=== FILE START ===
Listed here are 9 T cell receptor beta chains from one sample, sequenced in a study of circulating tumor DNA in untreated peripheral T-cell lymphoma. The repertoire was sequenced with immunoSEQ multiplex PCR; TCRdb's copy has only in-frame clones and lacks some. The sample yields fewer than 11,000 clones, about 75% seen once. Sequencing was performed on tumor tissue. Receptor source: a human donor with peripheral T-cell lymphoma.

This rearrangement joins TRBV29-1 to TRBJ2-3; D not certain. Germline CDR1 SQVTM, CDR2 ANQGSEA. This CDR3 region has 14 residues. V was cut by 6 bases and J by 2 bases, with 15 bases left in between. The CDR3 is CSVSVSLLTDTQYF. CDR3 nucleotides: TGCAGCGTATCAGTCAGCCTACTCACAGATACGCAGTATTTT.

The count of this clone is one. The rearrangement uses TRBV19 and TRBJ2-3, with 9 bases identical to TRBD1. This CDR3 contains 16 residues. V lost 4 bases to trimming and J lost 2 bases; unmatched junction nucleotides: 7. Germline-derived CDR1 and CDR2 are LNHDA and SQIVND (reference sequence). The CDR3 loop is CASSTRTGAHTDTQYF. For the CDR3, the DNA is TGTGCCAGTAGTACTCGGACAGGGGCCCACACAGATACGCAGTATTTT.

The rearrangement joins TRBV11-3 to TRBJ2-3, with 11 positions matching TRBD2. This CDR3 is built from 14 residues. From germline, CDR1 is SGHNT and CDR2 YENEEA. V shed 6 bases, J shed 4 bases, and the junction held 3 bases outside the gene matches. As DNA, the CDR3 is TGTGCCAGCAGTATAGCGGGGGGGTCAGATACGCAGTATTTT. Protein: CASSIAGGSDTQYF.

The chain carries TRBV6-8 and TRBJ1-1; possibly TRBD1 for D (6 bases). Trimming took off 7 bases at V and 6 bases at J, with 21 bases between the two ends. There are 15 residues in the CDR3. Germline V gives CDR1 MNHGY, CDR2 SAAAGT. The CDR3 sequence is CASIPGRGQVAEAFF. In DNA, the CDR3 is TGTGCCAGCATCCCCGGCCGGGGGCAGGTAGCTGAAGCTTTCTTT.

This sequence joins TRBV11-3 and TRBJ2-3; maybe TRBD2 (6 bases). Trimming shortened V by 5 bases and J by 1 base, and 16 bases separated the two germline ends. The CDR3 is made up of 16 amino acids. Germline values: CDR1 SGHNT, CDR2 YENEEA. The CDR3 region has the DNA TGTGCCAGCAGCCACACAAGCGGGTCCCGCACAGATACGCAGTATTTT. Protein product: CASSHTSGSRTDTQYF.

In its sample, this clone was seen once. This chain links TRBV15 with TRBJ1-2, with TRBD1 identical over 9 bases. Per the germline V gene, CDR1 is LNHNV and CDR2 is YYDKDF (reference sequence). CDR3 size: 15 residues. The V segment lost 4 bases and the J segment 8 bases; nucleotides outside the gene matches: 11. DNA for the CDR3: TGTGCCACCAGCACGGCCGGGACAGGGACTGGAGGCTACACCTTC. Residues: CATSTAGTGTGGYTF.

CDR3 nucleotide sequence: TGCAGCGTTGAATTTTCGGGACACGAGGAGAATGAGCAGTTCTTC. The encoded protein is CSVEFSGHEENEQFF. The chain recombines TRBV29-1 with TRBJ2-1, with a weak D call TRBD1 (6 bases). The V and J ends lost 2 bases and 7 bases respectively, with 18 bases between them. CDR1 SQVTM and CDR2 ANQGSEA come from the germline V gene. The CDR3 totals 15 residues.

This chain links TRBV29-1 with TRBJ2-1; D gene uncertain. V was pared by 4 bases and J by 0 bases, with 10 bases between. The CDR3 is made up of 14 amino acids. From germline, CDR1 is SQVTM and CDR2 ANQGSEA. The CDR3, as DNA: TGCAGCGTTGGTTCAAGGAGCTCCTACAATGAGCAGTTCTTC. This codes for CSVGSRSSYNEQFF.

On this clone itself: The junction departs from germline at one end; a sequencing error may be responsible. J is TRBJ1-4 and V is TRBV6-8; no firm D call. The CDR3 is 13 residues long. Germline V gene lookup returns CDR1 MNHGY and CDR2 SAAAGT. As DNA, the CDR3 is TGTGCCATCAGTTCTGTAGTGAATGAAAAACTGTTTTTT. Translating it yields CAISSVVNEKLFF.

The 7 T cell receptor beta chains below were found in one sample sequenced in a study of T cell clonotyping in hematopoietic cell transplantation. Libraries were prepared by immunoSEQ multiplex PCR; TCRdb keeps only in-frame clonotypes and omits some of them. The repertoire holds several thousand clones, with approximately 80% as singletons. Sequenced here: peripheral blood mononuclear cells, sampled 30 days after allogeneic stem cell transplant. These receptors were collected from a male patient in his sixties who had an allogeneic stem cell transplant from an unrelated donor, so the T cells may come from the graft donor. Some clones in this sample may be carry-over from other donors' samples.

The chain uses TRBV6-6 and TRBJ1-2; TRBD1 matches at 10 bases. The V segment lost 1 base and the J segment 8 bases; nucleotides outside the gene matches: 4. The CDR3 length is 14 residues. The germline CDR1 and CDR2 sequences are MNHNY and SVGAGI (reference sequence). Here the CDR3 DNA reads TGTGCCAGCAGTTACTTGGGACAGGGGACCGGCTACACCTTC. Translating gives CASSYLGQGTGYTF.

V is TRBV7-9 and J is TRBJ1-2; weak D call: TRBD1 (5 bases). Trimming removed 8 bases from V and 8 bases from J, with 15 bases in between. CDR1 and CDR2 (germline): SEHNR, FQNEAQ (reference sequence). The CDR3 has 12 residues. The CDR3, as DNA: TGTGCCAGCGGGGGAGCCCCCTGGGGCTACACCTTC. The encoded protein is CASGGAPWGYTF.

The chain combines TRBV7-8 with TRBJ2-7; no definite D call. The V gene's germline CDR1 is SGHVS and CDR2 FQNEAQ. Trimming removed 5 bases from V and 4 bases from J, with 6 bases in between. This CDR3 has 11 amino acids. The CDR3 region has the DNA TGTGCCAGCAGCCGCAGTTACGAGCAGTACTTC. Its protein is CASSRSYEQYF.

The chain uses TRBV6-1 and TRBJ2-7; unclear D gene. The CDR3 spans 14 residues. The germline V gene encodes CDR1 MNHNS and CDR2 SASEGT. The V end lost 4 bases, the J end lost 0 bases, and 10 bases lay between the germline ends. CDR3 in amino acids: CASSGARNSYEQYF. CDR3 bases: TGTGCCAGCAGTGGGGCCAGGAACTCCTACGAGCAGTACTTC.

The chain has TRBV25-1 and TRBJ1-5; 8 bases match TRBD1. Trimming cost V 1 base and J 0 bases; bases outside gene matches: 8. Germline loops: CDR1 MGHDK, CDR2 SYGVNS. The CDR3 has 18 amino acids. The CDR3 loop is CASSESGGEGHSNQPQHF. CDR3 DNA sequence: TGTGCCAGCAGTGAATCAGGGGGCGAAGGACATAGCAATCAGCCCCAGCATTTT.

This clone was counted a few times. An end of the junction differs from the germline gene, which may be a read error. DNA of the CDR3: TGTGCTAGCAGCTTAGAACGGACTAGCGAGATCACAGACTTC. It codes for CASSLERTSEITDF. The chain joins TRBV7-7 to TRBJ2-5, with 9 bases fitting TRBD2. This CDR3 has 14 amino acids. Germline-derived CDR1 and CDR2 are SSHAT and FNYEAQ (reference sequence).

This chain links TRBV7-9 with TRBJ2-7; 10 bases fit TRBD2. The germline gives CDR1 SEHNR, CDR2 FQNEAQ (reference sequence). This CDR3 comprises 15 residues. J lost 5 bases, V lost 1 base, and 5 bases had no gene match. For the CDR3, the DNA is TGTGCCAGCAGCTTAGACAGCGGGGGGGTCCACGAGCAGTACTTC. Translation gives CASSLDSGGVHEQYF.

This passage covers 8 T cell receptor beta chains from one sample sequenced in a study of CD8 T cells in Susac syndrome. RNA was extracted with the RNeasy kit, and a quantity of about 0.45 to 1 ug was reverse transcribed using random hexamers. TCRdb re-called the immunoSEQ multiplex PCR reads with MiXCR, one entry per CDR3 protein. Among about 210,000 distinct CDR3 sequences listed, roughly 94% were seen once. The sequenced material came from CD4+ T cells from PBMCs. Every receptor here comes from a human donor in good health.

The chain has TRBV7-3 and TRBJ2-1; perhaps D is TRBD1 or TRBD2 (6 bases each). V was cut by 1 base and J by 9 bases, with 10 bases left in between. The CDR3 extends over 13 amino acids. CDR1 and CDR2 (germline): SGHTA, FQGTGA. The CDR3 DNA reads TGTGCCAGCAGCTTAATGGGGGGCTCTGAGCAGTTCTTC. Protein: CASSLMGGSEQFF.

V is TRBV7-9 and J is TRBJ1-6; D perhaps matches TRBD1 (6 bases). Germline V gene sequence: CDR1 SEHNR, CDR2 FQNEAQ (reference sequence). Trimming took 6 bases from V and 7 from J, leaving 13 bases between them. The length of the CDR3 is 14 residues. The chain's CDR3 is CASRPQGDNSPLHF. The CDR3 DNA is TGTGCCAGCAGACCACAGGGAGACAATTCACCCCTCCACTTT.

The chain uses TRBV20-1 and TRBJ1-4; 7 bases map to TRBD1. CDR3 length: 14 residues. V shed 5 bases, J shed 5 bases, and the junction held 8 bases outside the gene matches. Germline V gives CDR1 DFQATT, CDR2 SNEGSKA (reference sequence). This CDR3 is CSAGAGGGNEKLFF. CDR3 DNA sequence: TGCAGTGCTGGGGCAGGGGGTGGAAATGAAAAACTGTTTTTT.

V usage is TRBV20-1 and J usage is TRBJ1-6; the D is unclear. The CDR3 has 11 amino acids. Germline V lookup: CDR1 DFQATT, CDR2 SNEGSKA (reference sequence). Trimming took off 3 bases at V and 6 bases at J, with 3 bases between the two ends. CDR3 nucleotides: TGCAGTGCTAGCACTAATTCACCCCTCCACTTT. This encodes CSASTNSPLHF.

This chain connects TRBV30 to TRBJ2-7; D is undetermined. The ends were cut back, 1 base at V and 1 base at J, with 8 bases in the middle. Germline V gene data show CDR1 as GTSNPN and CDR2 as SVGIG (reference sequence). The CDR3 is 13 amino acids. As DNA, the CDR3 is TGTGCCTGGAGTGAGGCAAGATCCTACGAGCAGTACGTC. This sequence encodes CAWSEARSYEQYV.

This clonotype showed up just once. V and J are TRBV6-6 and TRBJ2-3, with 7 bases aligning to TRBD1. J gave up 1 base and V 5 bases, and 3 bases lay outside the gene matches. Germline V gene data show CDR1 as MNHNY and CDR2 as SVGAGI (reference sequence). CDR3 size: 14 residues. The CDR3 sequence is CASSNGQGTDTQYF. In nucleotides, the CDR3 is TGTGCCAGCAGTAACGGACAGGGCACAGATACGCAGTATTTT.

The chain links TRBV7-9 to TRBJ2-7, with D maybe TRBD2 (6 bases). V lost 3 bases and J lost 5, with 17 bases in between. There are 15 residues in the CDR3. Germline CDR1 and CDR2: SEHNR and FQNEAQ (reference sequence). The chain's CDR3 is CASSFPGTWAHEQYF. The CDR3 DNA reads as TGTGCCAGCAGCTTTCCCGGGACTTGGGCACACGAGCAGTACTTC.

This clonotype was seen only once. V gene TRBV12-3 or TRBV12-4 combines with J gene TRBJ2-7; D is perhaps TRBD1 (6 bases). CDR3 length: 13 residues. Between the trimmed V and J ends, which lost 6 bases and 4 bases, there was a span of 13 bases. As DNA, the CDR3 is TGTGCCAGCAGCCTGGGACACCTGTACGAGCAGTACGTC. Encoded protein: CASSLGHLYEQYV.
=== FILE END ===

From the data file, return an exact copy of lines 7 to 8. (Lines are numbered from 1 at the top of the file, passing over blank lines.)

In its sample, this clone was seen once. This chain links TRBV15 with TRBJ1-2, with TRBD1 identical over 9 bases. Per the germline V gene, CDR1 is LNHNV and CDR2 is YYDKDF (reference sequence). CDR3 size: 15 residues. The V segment lost 4 bases and the J segment 8 bases; nucleotides outside the gene matches: 11. DNA for the CDR3: TGTGCCACCAGCACGGCCGGGACAGGGACTGGAGGCTACACCTTC. Residues: CATSTAGTGTGGYTF.

CDR3 nucleotide sequence: TGCAGCGTTGAATTTTCGGGACACGAGGAGAATGAGCAGTTCTTC. The encoded protein is CSVEFSGHEENEQFF. The chain recombines TRBV29-1 with TRBJ2-1, with a weak D call TRBD1 (6 bases). The V and J ends lost 2 bases and 7 bases respectively, with 18 bases between them. CDR1 SQVTM and CDR2 ANQGSEA come from the germline V gene. The CDR3 totals 15 residues.